W3C home > Mailing lists > Public > wai-xtech@w3.org > July 2007

Re: addition or subtrraction? [was Re: dropping longdesc attribute]

From: Jason White <jason@jasonjgw.net>
Date: Tue, 31 Jul 2007 10:43:35 +1000
To: Philip & Le Khanh <Philip-and-LeKhanh@Royal-Tunbridge-Wells.Org>
Cc: Dan Connolly <connolly@w3.org>, "Gregory J. Rosmaita" <oedipus@hicom.net>, HTML WG <public-html@w3.org>, scott lewis <sfl@scotfl.ca>, wai-xtech@w3.org
Message-ID: <20070731004335.GA4661@jdc.local>

On Mon, Jun 25, 2007 at 10:50:09PM +0100, Philip & Le Khanh wrote:

> Since this ruling may affect more people than the one
> to whom the message was specifically addressed, it
> might be helpful if you referred the group to the
> relevant part of "standing orders" in which guidance
> on what is, and what is not, "out of order for discussion"
> may be found.

This entire discussion is, regrettably, familiar. In the WCAG working group,
where similar concerns arose, a policy for appropriate use of the mailing list
was drawn up, and the co-Chairs took an active role in reminding participants
whenever the debate strayed from this policy. These measures appear to have
worked in as much as the quality of mailing list exchanges improved, and the
number of complaints regarding impolite or otherwise inappropriate conduct
greatly declined. If I remember correctly, the policy was made available on
the working group's Web site, but I can't find it now.

It was also concluded that splitting the list into a working group list and an
interest group list, while setting stronger participation requirements for the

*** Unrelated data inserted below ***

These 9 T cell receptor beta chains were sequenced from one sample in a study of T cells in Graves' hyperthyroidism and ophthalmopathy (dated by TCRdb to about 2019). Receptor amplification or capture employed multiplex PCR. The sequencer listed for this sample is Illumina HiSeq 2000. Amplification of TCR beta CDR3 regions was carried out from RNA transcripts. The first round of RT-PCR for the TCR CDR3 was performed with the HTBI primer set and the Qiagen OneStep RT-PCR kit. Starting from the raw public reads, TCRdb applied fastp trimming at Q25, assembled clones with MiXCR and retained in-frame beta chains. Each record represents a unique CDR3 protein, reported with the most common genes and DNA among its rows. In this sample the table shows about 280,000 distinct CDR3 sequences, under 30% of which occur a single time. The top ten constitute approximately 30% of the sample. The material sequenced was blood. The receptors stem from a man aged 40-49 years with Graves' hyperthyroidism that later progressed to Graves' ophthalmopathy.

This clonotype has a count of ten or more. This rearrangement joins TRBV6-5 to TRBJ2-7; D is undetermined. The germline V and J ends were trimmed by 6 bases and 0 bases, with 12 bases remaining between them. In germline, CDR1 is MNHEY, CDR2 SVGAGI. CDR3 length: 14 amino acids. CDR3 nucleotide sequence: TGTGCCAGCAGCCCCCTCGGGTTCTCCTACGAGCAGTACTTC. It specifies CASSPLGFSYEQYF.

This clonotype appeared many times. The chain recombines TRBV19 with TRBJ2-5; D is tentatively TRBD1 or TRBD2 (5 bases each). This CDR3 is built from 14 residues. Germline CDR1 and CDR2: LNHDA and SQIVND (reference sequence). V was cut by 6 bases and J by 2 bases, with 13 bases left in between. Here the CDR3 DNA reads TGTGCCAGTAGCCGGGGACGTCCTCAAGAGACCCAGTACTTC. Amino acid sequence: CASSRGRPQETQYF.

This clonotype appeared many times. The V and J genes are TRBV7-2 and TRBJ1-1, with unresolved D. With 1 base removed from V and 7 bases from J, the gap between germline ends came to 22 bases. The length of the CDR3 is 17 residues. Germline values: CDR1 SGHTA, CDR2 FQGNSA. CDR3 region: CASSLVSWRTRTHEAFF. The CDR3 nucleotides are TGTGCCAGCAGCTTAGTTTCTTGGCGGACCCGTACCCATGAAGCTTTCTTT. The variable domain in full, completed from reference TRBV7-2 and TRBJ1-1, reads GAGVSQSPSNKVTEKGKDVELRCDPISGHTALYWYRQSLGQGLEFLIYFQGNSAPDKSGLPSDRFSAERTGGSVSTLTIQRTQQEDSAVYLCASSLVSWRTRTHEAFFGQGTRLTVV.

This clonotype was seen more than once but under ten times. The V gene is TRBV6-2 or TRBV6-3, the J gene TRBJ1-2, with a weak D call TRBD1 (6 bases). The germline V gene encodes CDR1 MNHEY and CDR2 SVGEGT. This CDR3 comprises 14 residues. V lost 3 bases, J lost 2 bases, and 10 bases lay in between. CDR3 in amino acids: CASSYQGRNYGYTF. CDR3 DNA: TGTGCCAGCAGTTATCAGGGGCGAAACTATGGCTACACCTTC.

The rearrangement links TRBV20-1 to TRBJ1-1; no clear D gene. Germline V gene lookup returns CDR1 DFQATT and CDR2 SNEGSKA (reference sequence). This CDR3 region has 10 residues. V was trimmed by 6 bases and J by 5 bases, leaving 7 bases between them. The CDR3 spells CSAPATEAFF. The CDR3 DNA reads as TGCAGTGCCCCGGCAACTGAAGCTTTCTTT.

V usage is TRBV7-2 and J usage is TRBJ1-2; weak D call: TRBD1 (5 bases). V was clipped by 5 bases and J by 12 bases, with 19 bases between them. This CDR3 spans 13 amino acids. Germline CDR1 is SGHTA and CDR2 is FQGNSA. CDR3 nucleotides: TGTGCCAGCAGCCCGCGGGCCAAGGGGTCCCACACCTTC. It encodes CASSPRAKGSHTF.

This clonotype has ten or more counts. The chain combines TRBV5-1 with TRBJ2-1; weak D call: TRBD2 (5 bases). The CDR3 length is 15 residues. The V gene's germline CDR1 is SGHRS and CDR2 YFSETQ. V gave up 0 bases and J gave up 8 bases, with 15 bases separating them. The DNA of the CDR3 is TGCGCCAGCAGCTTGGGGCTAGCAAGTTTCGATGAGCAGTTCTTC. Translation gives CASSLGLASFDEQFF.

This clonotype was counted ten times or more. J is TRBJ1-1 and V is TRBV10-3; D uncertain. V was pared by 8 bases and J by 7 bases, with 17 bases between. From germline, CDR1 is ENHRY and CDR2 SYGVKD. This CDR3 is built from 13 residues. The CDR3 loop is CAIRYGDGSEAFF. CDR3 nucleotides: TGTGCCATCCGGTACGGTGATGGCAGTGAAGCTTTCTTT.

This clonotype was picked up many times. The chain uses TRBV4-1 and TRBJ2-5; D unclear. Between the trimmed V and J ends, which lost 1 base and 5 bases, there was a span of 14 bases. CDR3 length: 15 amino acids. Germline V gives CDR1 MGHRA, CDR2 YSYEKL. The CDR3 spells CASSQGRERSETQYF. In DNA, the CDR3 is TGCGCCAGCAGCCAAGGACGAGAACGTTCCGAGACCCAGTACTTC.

working group, wouldn't address this problem, as working group members would,
inevitably, be party to the interest group as well. It was also concluded that
dividing the group would discourage, rather than encourage, participation
from those who were unable to attend regular teleconferences and face to face
meetings, but whose contributions to the specification were highly valuable.

Regular surveys also helped considerably in identifying areas of disagreement,
clarifying issues and refining proposals. I note that the HTML working group
has already instituted this practice.

I hope that the HTML working group remains open to a diverse community of
participants and continues to operate, as now, in public, in order to attract
quality contributions from members of the Web community who aren't affiliated
with W3C member organizations, and who may not be able to devote time at
teleconferences or attend face to face meetings.
Received on Tuesday, 31 July 2007 05:07:12 UTC

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